Appendix D - Data matching

The Data-matching Program is governed by the Data-matching Program (Assistance and Tax) Act 1990 (DMP Act).

Report under the Data-matching Program (Assistance and Tax) Act 1990

Under section 12 of the DMP Act, participating agencies are required to table reports in both houses of parliament.

During 2015–16 the department ceased using the Data-matching Program under the DMP Act to detect recipients at risk of overpayment. The department has completed all residual Data-matching Program reviews during 2017–18, and details of these are set out below. As required by the legislation, the costs and benefits of the Data-matching Program are included.

The department continues to act as the Data Matching Agency (DMA) as defined in the legislation. The sole activity of the DMA for 2017–18 was to undertake Data-matching Program activities on behalf of the Department of Veterans’ Affairs (DVA).

Replacement of the Data-matching Program

In 2016–17 the department undertook enhancements to address compliance risks previously covered by the Data-matching Program. The new approach replaced the department’s component of the activity governed by the DMP Act. The change brought the activity in line with the department’s other data‑matching activity and the Guidelines on data matching in Australian Government administration (voluntary data-matching guidelines) issued by the Office of the Australian Information Commissioner (OAIC).

Data Matching Agency

The department continues to monitor the current operation of the Data‑matching Program. This is predominantly around the activities of the DMA as it completes activities on behalf of DVA. This is undertaken to ensure strict compliance with the legislation.

The statistical details of the results of DMA activities required under guideline 12 of the Schedule to the DMP Act are published in the Department of Veterans’ Affairs annual report 2017–18.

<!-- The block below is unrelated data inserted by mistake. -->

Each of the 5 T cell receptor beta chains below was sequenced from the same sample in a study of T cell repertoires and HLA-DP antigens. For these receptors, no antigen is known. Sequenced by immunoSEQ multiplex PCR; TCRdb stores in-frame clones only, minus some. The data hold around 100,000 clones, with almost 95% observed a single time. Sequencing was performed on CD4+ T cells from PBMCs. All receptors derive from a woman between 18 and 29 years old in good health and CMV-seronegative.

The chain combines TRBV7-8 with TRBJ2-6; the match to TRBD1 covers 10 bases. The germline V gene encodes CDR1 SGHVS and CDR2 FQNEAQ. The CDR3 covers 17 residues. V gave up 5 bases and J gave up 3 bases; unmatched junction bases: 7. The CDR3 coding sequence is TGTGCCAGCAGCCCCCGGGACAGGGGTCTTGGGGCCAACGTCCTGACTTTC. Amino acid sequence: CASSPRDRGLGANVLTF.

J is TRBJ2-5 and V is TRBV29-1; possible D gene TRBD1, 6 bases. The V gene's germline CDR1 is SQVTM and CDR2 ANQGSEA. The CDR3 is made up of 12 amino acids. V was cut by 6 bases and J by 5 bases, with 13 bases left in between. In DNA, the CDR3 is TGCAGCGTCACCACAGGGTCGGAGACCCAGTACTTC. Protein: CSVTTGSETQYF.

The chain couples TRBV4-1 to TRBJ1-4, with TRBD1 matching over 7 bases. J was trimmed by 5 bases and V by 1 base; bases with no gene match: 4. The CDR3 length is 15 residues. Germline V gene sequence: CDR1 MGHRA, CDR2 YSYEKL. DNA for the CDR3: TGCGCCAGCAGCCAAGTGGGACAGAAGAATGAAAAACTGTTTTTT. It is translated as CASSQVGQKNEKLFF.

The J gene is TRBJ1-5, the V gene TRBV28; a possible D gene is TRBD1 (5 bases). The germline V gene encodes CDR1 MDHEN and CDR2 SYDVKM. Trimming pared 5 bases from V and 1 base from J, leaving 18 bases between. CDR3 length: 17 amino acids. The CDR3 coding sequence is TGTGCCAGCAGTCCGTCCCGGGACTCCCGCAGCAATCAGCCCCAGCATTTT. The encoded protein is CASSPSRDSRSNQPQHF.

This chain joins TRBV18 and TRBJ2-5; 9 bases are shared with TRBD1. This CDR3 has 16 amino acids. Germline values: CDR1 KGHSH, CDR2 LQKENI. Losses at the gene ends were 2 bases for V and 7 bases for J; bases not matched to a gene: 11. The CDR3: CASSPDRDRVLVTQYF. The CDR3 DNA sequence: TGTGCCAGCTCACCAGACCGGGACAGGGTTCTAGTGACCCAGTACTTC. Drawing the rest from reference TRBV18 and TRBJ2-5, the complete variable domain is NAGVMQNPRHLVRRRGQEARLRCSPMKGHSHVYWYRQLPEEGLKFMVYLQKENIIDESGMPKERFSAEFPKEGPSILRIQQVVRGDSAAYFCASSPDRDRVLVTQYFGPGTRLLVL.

Table 87 below shows the number of residual matches completed for discrepancies identified in previous financial years.

Table 87: Results of discrepancies released for action in 2017–18

Discrepancies/cases

Number

Discrepancies which resulted in a notice under section 11 of the Data‑matching Program (Assistance and Tax) Act 1990 being sentSee footnote(a)

0

Discrepancies which resulted in action being takenSee footnote(b)

0

Cases in which action proceeded despite a dispute about the accuracy of the dataSee footnote(c)

0

Discrepancies which did not proceed to action after the individual was contactedSee footnote(d)

0

Cases where an overpayment was identifiedSee footnote(e)

0

Cases where recovery action was initiatedSee footnote(f)

2,090

Cases where the debt was fully recoveredSee footnote(g)

8,271

  1. Section 11 of the Data-matching Program (Assistance and Tax) Act 1990 requires that people must be given written notice of any proposed action as a result of information gained through the program. People have 28 days to respond.
  2. Following the completion of a cycle, departments undertake further refinements before releasing the discrepancies for follow-up action. These refinements are to reduce the number of unproductive discrepancies that are released.